Topic: Materials

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🔗 Low-Background Steel

🔗 Metalworking 🔗 Materials

Low-background steel is any steel produced prior to the detonation of the first nuclear bombs in the 1940s and 1950s. With the Trinity test and the nuclear bombings of Hiroshima and Nagasaki in 1945, and then subsequent nuclear weapons testing during the early years of the Cold War, background radiation levels increased across the world. Modern steel is contaminated with radionuclides because its production uses atmospheric air. Low-background steel is so-called because it does not suffer from such nuclear contamination. This steel is used in devices that require the highest sensitivity for detecting radionuclides.

The primary source of low-background steel is ships that were constructed before the Trinity test, most famously the scuttled German World War I warships in Scapa Flow.

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🔗 LK-99

🔗 Korea 🔗 Physics 🔗 Chemicals 🔗 Electrical engineering 🔗 Materials

LK-99 is a proposed ambient pressure and room-temperature superconductor with a gray‒black appearance.: 8  LK-99 has a hexagonal structure slightly modified from lead‒apatite and is claimed to function as a superconductor below 400 K (127 °C; 260 °F).: 1  The material was investigated by a team of Sukbae Lee et al. from the Korea Institute of Science and Technology (KIST).: 1  As of 26 July 2023 the discovery of LK-99 has not been peer reviewed or independently replicated.

The chemical composition of LK-99 is approximately Pb9Cu(PO4)6O such that—compared to pure lead-apatite (Pb10(PO4)6O): 5 —approximately one quarter of Pb(2) ions are replaced by Cu(II) ions.: 9  This partial replacement of Pb2+ ions (measuring 133 picometre) with Cu2+ ions (measuring 87 picometre) is said to cause a 0.48% reduction in volume, creating internal stress inside the material.: 8 

The internal stress is claimed to cause a heterojunction quantum well between the Pb(1) and oxygen within the phosphate ([PO4]3−) generating a superconducting quantum well (SQW).: 10  Lee et al claim to show LK-99 exhibits a response to a magnetic field (Meissner effect) when chemical vapor deposition is used to apply LK-99 to a non-magnetic copper sample.: 4  Pure lead-apatite is an insulator, but Lee et al claim copper-doped lead-apatite forming LK-99 is a superconductor, or at higher temperatures, a metal.: 5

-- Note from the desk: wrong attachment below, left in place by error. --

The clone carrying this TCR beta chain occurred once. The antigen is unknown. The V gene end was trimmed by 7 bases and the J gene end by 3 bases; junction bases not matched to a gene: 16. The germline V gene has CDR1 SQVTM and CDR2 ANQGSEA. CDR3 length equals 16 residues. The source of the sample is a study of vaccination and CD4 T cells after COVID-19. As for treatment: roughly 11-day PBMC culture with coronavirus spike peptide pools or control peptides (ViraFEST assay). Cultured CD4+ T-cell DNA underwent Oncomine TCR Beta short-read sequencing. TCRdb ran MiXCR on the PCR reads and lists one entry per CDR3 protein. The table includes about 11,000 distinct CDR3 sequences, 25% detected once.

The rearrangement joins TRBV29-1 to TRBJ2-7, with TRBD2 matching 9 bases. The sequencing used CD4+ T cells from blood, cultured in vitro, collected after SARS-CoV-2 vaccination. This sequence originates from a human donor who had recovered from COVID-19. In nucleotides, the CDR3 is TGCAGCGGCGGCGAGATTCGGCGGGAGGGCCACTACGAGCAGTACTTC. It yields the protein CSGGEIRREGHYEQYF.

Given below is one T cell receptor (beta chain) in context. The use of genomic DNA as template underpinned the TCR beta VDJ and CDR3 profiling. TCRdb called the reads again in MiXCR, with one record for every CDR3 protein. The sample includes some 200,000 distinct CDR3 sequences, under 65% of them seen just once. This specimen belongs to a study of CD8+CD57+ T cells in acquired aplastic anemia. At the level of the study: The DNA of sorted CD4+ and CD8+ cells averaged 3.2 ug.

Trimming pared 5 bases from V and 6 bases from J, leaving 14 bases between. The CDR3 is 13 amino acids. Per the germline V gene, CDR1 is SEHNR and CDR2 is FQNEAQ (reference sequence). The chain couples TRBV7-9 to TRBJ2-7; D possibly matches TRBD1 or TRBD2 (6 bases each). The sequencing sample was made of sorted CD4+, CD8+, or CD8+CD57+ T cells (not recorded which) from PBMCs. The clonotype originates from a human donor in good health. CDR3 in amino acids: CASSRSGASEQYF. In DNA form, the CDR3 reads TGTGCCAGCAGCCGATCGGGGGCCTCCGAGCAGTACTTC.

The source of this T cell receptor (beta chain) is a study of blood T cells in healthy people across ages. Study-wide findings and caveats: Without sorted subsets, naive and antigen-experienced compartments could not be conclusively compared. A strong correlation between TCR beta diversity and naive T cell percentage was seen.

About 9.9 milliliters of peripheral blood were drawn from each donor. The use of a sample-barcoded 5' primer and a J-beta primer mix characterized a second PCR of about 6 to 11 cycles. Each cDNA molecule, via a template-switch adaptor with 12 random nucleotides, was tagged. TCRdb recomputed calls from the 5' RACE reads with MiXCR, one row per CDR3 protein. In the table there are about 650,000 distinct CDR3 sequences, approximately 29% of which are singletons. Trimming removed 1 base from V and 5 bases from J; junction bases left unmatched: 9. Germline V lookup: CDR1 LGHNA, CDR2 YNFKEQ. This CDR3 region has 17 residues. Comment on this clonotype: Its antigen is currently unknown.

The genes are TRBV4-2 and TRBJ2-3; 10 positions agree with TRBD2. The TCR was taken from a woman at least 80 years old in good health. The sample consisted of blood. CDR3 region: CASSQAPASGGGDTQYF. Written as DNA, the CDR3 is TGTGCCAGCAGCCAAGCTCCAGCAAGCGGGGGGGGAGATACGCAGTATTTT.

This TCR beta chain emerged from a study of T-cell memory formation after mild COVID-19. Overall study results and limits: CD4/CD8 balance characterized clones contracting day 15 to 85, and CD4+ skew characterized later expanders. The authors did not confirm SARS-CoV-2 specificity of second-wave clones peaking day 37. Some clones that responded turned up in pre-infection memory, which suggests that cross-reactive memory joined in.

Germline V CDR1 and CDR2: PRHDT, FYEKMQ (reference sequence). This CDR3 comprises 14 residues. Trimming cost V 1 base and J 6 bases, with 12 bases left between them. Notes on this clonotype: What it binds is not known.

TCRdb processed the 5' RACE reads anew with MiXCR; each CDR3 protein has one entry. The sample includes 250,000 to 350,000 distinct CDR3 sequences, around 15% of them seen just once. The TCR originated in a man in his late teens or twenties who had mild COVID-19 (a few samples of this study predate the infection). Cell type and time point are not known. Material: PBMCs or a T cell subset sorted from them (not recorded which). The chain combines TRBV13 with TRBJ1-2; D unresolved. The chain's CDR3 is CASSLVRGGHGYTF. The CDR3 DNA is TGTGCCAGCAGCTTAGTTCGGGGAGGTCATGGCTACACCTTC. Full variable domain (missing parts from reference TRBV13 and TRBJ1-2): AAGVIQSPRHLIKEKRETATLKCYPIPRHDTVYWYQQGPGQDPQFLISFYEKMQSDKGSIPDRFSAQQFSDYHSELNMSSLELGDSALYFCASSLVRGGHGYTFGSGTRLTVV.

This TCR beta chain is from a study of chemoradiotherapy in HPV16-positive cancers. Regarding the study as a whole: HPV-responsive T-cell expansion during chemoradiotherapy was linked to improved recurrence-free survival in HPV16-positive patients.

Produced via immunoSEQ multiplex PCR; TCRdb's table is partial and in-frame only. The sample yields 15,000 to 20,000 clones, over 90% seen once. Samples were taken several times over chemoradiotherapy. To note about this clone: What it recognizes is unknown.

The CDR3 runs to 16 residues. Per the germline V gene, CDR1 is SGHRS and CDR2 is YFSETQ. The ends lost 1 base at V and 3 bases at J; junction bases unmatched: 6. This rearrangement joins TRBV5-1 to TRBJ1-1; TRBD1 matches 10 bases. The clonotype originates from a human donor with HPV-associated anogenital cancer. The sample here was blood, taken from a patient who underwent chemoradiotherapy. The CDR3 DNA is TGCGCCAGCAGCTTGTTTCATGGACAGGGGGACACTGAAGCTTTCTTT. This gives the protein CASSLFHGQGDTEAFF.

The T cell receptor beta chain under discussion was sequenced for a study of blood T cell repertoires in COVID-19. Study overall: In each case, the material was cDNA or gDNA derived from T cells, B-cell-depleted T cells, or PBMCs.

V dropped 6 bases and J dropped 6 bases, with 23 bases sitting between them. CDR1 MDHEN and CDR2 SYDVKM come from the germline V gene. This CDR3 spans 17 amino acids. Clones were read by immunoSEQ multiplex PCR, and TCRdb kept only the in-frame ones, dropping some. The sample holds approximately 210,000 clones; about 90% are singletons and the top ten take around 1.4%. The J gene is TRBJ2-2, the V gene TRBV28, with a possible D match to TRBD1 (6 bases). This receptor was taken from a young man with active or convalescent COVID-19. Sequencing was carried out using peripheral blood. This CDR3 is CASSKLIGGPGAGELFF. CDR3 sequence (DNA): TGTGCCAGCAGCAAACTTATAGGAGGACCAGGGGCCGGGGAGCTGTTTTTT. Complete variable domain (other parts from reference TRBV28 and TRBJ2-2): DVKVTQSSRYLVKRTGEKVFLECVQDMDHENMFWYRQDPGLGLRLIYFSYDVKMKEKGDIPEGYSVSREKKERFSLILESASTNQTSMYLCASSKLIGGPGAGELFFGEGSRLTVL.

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  • "LK-99" | 2023-07-27 | 101 Upvotes 58 Comments

🔗 Foam Concrete

🔗 Architecture 🔗 Materials

Foam concrete, also known as Lightweight Cellular Concrete (LCC), Low Density Cellular Concrete (LDCC), and other terms is defined as a cement-based slurry, with a minimum of 20% (per volume) foam entrained into the plastic mortar. As mostly no coarse aggregate is used for production of foam concrete the correct term would be called mortar instead of concrete; it may be called "foamed cement" as well. The density of foam concrete usually varies from 400 kg/m³ to 1600 kg/m³. The density is normally controlled by substituting fully or part of the fine aggregate with foam.

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🔗 You don't know ice. Neither do I, apparently

🔗 Physics 🔗 Meteorology 🔗 Chemistry 🔗 Geology 🔗 Limnology and Oceanography 🔗 Materials

Ice is water frozen into a solid state. Depending on the presence of impurities such as particles of soil or bubbles of air, it can appear transparent or a more or less opaque bluish-white color.

In the Solar System, ice is abundant and occurs naturally from as close to the Sun as Mercury to as far away as the Oort cloud objects. Beyond the Solar System, it occurs as interstellar ice. It is abundant on Earth's surface – particularly in the polar regions and above the snow line – and, as a common form of precipitation and deposition, plays a key role in Earth's water cycle and climate. It falls as snowflakes and hail or occurs as frost, icicles or ice spikes.

Ice molecules can exhibit eighteen or more different phases (packing geometries) that depend on temperature and pressure. When water is cooled rapidly (quenching), up to three different types of amorphous ice can form depending on the history of its pressure and temperature. When cooled slowly correlated proton tunneling occurs below −253.15 °C (20 K, −423.67 °F) giving rise to macroscopic quantum phenomena. Virtually all the ice on Earth's surface and in its atmosphere is of a hexagonal crystalline structure denoted as ice Ih (spoken as "ice one h") with minute traces of cubic ice denoted as ice Ic. The most common phase transition to ice Ih occurs when liquid water is cooled below 0 °C (273.15 K, 32 °F) at standard atmospheric pressure. It may also be deposited directly by water vapor, as happens in the formation of frost. The transition from ice to water is melting and from ice directly to water vapor is sublimation.

Ice is used in a variety of ways, including cooling, winter sports and ice sculpture.

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